and shown us the fullness of your love:
help us to walk in his light and dwell in his love that we may know the fullness of his joy;
who is alive and reigns with you, in the unity of the Holy Spirit, one God, now and for ever.
The First Reading
7. For thus says the Lord: Sing aloud with gladness for Jacob, and raise shouts for the chief of the nations; proclaim, give praise, and say, “Save, O Lord, your people, the remnant of Israel.”
8 See, I am going to bring them from the land of the north, and gather them from the farthest parts of the earth, among them the blind and the lame, those with child and those in labour, together; a great company, they shall return here.
9 With weeping they shall come, and with consolations I will lead them back, I will let them walk by brooks of water, in a straight path in which they shall not stumble; for I have become a father to Israel, and Ephraim is my firstborn.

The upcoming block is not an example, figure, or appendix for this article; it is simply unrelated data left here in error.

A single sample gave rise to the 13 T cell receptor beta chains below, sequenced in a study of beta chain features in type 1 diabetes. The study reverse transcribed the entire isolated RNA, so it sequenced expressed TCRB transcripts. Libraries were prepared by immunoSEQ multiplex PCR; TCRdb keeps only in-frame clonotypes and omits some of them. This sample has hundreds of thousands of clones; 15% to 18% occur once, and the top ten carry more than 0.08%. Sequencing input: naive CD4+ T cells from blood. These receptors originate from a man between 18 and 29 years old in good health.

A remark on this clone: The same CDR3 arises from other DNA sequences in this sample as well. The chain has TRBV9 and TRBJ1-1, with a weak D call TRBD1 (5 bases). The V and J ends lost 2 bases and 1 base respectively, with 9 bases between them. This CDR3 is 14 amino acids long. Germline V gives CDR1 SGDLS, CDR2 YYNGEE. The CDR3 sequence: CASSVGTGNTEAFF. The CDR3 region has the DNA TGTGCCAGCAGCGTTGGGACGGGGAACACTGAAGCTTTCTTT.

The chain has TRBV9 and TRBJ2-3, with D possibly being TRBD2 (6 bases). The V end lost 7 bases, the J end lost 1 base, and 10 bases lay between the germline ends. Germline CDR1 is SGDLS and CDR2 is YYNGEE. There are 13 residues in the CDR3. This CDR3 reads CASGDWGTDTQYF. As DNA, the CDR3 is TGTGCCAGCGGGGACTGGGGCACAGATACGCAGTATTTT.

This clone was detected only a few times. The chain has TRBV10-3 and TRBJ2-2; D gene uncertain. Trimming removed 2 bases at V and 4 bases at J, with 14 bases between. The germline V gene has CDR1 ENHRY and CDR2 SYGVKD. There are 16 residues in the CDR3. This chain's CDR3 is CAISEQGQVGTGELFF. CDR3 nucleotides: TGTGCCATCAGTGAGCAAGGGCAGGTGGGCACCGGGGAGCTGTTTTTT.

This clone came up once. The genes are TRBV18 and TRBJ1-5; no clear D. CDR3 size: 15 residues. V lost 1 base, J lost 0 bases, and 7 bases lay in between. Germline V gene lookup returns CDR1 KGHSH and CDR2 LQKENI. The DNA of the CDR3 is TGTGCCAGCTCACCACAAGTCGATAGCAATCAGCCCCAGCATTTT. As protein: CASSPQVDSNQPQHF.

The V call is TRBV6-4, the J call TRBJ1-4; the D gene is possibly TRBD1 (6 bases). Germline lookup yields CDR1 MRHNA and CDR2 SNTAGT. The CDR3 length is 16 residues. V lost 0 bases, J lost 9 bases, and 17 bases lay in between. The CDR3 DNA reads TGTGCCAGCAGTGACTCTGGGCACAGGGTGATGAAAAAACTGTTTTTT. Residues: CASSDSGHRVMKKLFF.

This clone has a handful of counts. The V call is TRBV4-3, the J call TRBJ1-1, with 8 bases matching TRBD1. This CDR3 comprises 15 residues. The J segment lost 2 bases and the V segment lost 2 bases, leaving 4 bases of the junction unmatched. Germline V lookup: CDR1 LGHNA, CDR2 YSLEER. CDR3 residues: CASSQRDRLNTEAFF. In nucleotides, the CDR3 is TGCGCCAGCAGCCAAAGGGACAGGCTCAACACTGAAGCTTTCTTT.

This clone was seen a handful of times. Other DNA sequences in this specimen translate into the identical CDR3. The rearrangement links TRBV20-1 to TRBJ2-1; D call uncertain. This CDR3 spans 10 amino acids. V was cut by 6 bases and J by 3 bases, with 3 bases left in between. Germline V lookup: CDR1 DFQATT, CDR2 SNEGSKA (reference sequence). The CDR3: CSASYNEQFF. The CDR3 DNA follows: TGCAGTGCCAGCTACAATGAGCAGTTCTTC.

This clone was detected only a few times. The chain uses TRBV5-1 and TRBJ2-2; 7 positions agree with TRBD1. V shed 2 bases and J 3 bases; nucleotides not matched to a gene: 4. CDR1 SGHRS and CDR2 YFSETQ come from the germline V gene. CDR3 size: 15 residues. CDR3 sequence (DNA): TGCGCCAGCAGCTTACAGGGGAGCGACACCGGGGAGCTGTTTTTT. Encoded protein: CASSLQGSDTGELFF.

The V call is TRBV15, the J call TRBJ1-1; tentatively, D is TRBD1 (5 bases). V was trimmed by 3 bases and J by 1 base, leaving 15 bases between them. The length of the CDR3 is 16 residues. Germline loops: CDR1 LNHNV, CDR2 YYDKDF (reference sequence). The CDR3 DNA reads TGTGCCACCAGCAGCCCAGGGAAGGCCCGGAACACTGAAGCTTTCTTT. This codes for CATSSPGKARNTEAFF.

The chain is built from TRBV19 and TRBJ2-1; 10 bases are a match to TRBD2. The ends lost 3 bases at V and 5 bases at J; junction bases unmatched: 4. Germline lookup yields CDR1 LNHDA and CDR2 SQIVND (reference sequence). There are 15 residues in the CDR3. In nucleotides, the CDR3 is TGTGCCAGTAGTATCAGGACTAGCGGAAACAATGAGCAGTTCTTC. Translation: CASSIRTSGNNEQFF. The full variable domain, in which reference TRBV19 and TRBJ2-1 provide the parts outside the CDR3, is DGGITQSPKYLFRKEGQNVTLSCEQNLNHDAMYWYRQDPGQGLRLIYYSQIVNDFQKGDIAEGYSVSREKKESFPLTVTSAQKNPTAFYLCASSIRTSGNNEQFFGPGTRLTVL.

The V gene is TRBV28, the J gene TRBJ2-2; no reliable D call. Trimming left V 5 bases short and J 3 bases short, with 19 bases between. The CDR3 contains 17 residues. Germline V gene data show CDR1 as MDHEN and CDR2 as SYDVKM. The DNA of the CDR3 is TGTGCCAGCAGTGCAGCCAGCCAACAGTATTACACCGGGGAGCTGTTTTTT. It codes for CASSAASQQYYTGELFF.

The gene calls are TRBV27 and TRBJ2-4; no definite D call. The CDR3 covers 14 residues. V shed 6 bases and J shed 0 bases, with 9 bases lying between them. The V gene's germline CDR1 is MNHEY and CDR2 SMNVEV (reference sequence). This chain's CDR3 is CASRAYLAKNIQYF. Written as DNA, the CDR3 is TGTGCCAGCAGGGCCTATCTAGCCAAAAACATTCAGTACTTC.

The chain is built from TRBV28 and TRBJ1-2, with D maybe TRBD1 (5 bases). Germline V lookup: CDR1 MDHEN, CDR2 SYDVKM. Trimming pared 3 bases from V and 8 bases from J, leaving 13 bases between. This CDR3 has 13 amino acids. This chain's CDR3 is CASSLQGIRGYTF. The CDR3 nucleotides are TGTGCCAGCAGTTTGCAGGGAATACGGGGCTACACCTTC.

10 Hear the word of the Lord, O nations, and declare it in the coastlands far away; say, “He who scattered Israel will gather him, and will keep him as a shepherd a flock.”
11 For the Lord has ransomed Jacob, and has redeemed him from hands too strong for him.
12 They shall come and sing aloud on the height of Zion, and they shall be radiant over the goodness of the Lord, over the grain, the wine, and the oil, and over the young of the flock and the herd; their life shall become like a watered garden, and they shall never languish again.
13 Then shall the young women rejoice in the dance, and the young men and the old shall be merry. I will turn their mourning into joy, I will comfort them, and give them gladness for sorrow.
14 I will give the priests their fill of fatness, and my people shall be satisfied with my bounty, says the Lord.